My father once said to me, “when you’re watching TV, you’re watching other people make money”. Fundamentally he’s right, and both my parents were right in making me turn off the idiot box and then kicking me out of the house to go and play outside or, if it was rainy, I’d have to find something creative to do like draw army pictures of death and explosions, or play an instrument. Initially there was a battle, as the injustice of it all provoked me into a frenzy of rage. However, over time I learnt to entertain myself in other ways and enjoy the outdoors along with my juvenile wee crew of renegades, terrorizing the neighbourhood on our after school excursions.
That’s why I enjoyed reading Dr Aric Sigman’s book Remotely Controlled, which discusses how “television is damaging our lives”. This book is a compelling read, and demonstrates via a range of scientific/psychological studies how prolonged TV viewing stunts the brains development in teenagers and pre-teens in particular, and seriously hinders their ability to reason and perform well academically. TV quite literally dulls kids down as it provides rewarding chemical and hormonal experiences without the brain actually having to do any creative thinking or reasoning, as opposed to reading a book for example, where the readers mind creates its own images and depictions of the settings and characters, exercising the mind and fostering creative thinking. Interestingly, there is a recommendation that kids under two should not have ANY screen time at all, while some in the field of child psychology and development are more extreme and recommend five as the age to introduce the idiot box.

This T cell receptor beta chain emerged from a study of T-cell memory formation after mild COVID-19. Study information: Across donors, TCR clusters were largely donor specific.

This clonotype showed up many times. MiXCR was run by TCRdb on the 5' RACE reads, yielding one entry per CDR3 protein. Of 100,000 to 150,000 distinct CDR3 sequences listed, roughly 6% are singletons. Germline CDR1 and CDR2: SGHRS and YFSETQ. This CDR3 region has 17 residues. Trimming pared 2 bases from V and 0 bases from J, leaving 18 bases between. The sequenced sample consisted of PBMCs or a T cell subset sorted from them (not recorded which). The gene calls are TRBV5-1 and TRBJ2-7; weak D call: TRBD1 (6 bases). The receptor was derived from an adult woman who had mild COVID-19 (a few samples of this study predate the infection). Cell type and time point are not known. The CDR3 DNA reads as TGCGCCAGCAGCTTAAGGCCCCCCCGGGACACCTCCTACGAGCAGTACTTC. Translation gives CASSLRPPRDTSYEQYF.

Further to this, Aric Sigmund argues that TV is too stimulating, and addictive, with ongoing viewing causing impulsive behavior in people whose minds are used to the instant gratification it provides, which in turn develops an attention deficit in people. Then there are all the social problems TV arguably causes, or reinforces: consumerism, depression, material and social dissatisfaction, social anxiety, unreasonable expectations of life in general …you know, like when you started high school and thought it would be like Beverly Hills 90210 where Brandon or Dylan would come chat you up in their cool leather jackets with their quiffed hair dos, or that your social interactions would be like those depicted on Home and Away, where the good old Aussie, salt of the earth digger Alf Stewart would provide an ethical and moral compass for all those in the “the bay” and correct anyone acting out of line! It was a shock for me to learn life’s not like those romanticized and idealized dramas.
There are those who dispute the works of Dr Sigman and the methods he employs to convince us all of television’s detrimental impacts on society. But he’s entitled to his opinion. After all, Dr Sigman has the whole alphabet under his name, as he works in health and education lecturing at medical schools and to National Health Service doctors in the UK. He is a Chartered Biologist, Fellow of the Society of Biology, Chartered Psychologist, Associate Fellow of the British Psychological Society, a Chartered Scientist and a fellow of the Royal Society of Medicine.
So there you go, have a read and decide for yourself, and when you are done, like me you can curl up on the couch with a blankie and watch Shortland Street, or Coro or Home and Away and forget about how mad the world really is with a bit of good old hellevision … whoops I mean television.